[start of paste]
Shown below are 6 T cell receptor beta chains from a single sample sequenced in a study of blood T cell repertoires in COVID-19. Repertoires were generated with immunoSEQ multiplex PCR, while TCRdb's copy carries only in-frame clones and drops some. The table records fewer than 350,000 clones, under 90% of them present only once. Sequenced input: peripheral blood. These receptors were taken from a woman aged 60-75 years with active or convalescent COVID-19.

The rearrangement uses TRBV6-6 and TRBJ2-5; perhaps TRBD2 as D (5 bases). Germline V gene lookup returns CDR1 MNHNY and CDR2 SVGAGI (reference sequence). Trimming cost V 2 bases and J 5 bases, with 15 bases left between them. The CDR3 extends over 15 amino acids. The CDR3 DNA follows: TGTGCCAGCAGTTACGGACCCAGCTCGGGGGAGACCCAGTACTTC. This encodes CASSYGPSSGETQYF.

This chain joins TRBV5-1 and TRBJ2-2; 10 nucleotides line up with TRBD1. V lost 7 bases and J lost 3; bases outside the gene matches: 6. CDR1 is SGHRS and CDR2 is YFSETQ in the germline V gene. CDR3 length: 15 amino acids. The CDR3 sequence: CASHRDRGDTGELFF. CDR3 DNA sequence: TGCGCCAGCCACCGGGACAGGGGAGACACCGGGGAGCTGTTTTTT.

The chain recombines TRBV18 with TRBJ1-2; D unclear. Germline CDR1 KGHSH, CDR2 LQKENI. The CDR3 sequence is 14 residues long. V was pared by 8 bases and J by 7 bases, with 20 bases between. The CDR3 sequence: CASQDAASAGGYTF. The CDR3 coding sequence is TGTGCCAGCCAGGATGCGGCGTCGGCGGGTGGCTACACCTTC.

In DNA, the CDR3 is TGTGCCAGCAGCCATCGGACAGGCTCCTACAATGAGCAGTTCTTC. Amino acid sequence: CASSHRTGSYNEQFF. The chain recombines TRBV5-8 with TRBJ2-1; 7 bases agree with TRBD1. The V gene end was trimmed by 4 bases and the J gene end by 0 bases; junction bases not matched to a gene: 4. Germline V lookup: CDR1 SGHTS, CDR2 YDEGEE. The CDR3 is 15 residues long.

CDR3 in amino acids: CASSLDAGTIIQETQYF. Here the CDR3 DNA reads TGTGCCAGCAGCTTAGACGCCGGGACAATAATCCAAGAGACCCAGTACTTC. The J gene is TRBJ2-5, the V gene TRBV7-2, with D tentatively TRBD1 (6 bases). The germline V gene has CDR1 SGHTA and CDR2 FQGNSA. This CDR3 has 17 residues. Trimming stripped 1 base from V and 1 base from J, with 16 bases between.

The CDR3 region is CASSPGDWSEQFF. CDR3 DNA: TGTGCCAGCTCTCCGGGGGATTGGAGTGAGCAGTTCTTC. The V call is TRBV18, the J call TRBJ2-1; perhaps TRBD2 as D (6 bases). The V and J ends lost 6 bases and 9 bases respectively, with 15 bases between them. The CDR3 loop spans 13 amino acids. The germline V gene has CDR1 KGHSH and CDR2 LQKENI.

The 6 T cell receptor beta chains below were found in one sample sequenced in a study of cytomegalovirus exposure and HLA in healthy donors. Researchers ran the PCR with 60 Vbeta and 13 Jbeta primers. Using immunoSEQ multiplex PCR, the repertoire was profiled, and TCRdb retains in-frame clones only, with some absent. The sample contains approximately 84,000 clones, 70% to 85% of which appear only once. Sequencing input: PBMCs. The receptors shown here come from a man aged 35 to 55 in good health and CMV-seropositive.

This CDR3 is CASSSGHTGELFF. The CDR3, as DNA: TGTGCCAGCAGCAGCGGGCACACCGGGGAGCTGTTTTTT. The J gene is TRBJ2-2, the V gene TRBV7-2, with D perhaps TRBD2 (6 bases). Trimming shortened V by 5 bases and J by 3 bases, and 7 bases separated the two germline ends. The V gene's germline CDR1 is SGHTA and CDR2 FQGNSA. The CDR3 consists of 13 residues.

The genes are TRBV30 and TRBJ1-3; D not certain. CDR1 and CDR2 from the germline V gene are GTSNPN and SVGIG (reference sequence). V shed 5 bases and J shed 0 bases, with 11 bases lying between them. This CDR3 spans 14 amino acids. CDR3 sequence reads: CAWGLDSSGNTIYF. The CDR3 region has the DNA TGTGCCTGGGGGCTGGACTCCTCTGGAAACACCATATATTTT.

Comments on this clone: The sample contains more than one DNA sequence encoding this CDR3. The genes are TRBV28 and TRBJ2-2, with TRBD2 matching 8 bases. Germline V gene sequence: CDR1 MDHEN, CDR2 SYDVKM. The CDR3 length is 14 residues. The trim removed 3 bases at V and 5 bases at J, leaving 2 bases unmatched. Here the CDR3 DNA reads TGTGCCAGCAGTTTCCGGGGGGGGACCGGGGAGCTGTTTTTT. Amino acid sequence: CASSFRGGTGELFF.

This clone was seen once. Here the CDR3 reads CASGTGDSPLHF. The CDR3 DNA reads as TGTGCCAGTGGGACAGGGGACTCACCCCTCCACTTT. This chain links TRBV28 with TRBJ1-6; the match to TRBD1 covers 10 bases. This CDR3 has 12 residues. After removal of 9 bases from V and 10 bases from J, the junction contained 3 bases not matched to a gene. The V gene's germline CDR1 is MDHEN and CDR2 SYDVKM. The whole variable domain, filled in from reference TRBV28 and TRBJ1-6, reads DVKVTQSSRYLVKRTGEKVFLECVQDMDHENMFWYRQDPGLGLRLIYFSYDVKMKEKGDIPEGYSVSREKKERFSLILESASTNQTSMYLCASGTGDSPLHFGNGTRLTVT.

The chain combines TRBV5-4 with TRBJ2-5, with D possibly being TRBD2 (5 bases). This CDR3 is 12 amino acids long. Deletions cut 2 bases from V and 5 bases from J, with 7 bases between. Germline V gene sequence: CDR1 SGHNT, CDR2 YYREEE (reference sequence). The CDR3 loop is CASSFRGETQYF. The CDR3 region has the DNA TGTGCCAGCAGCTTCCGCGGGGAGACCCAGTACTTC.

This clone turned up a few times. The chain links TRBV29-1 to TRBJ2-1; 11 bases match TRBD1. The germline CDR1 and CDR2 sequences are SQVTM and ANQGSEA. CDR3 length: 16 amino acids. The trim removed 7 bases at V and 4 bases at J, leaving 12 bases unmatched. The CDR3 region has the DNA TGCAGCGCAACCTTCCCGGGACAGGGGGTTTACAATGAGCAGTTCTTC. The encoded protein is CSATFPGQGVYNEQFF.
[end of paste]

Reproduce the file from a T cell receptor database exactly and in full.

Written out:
Shown below are 6 T cell receptor beta chains from a single sample sequenced in a study of blood T cell repertoires in COVID-19. Repertoires were generated with immunoSEQ multiplex PCR, while TCRdb's copy carries only in-frame clones and drops some. The table records fewer than 350,000 clones, under 90% of them present only once. Sequenced input: peripheral blood. These receptors were taken from a woman aged 60-75 years with active or convalescent COVID-19.

The rearrangement uses TRBV6-6 and TRBJ2-5; perhaps TRBD2 as D (5 bases). Germline V gene lookup returns CDR1 MNHNY and CDR2 SVGAGI (reference sequence). Trimming cost V 2 bases and J 5 bases, with 15 bases left between them. The CDR3 extends over 15 amino acids. The CDR3 DNA follows: TGTGCCAGCAGTTACGGACCCAGCTCGGGGGAGACCCAGTACTTC. This encodes CASSYGPSSGETQYF.

This chain joins TRBV5-1 and TRBJ2-2; 10 nucleotides line up with TRBD1. V lost 7 bases and J lost 3; bases outside the gene matches: 6. CDR1 is SGHRS and CDR2 is YFSETQ in the germline V gene. CDR3 length: 15 amino acids. The CDR3 sequence: CASHRDRGDTGELFF. CDR3 DNA sequence: TGCGCCAGCCACCGGGACAGGGGAGACACCGGGGAGCTGTTTTTT.

The chain recombines TRBV18 with TRBJ1-2; D unclear. Germline CDR1 KGHSH, CDR2 LQKENI. The CDR3 sequence is 14 residues long. V was pared by 8 bases and J by 7 bases, with 20 bases between. The CDR3 sequence: CASQDAASAGGYTF. The CDR3 coding sequence is TGTGCCAGCCAGGATGCGGCGTCGGCGGGTGGCTACACCTTC.

In DNA, the CDR3 is TGTGCCAGCAGCCATCGGACAGGCTCCTACAATGAGCAGTTCTTC. Amino acid sequence: CASSHRTGSYNEQFF. The chain recombines TRBV5-8 with TRBJ2-1; 7 bases agree with TRBD1. The V gene end was trimmed by 4 bases and the J gene end by 0 bases; junction bases not matched to a gene: 4. Germline V lookup: CDR1 SGHTS, CDR2 YDEGEE. The CDR3 is 15 residues long.

CDR3 in amino acids: CASSLDAGTIIQETQYF. Here the CDR3 DNA reads TGTGCCAGCAGCTTAGACGCCGGGACAATAATCCAAGAGACCCAGTACTTC. The J gene is TRBJ2-5, the V gene TRBV7-2, with D tentatively TRBD1 (6 bases). The germline V gene has CDR1 SGHTA and CDR2 FQGNSA. This CDR3 has 17 residues. Trimming stripped 1 base from V and 1 base from J, with 16 bases between.

The CDR3 region is CASSPGDWSEQFF. CDR3 DNA: TGTGCCAGCTCTCCGGGGGATTGGAGTGAGCAGTTCTTC. The V call is TRBV18, the J call TRBJ2-1; perhaps TRBD2 as D (6 bases). The V and J ends lost 6 bases and 9 bases respectively, with 15 bases between them. The CDR3 loop spans 13 amino acids. The germline V gene has CDR1 KGHSH and CDR2 LQKENI.

The 6 T cell receptor beta chains below were found in one sample sequenced in a study of cytomegalovirus exposure and HLA in healthy donors. Researchers ran the PCR with 60 Vbeta and 13 Jbeta primers. Using immunoSEQ multiplex PCR, the repertoire was profiled, and TCRdb retains in-frame clones only, with some absent. The sample contains approximately 84,000 clones, 70% to 85% of which appear only once. Sequencing input: PBMCs. The receptors shown here come from a man aged 35 to 55 in good health and CMV-seropositive.

This CDR3 is CASSSGHTGELFF. The CDR3, as DNA: TGTGCCAGCAGCAGCGGGCACACCGGGGAGCTGTTTTTT. The J gene is TRBJ2-2, the V gene TRBV7-2, with D perhaps TRBD2 (6 bases). Trimming shortened V by 5 bases and J by 3 bases, and 7 bases separated the two germline ends. The V gene's germline CDR1 is SGHTA and CDR2 FQGNSA. The CDR3 consists of 13 residues.

The genes are TRBV30 and TRBJ1-3; D not certain. CDR1 and CDR2 from the germline V gene are GTSNPN and SVGIG (reference sequence). V shed 5 bases and J shed 0 bases, with 11 bases lying between them. This CDR3 spans 14 amino acids. CDR3 sequence reads: CAWGLDSSGNTIYF. The CDR3 region has the DNA TGTGCCTGGGGGCTGGACTCCTCTGGAAACACCATATATTTT.

Comments on this clone: The sample contains more than one DNA sequence encoding this CDR3. The genes are TRBV28 and TRBJ2-2, with TRBD2 matching 8 bases. Germline V gene sequence: CDR1 MDHEN, CDR2 SYDVKM. The CDR3 length is 14 residues. The trim removed 3 bases at V and 5 bases at J, leaving 2 bases unmatched. Here the CDR3 DNA reads TGTGCCAGCAGTTTCCGGGGGGGGACCGGGGAGCTGTTTTTT. Amino acid sequence: CASSFRGGTGELFF.

This clone was seen once. Here the CDR3 reads CASGTGDSPLHF. The CDR3 DNA reads as TGTGCCAGTGGGACAGGGGACTCACCCCTCCACTTT. This chain links TRBV28 with TRBJ1-6; the match to TRBD1 covers 10 bases. This CDR3 has 12 residues. After removal of 9 bases from V and 10 bases from J, the junction contained 3 bases not matched to a gene. The V gene's germline CDR1 is MDHEN and CDR2 SYDVKM. The whole variable domain, filled in from reference TRBV28 and TRBJ1-6, reads DVKVTQSSRYLVKRTGEKVFLECVQDMDHENMFWYRQDPGLGLRLIYFSYDVKMKEKGDIPEGYSVSREKKERFSLILESASTNQTSMYLCASGTGDSPLHFGNGTRLTVT.

The chain combines TRBV5-4 with TRBJ2-5, with D possibly being TRBD2 (5 bases). This CDR3 is 12 amino acids long. Deletions cut 2 bases from V and 5 bases from J, with 7 bases between. Germline V gene sequence: CDR1 SGHNT, CDR2 YYREEE (reference sequence). The CDR3 loop is CASSFRGETQYF. The CDR3 region has the DNA TGTGCCAGCAGCTTCCGCGGGGAGACCCAGTACTTC.

This clone turned up a few times. The chain links TRBV29-1 to TRBJ2-1; 11 bases match TRBD1. The germline CDR1 and CDR2 sequences are SQVTM and ANQGSEA. CDR3 length: 16 amino acids. The trim removed 7 bases at V and 4 bases at J, leaving 12 bases unmatched. The CDR3 region has the DNA TGCAGCGCAACCTTCCCGGGACAGGGGGTTTACAATGAGCAGTTCTTC. The encoded protein is CSATFPGQGVYNEQFF.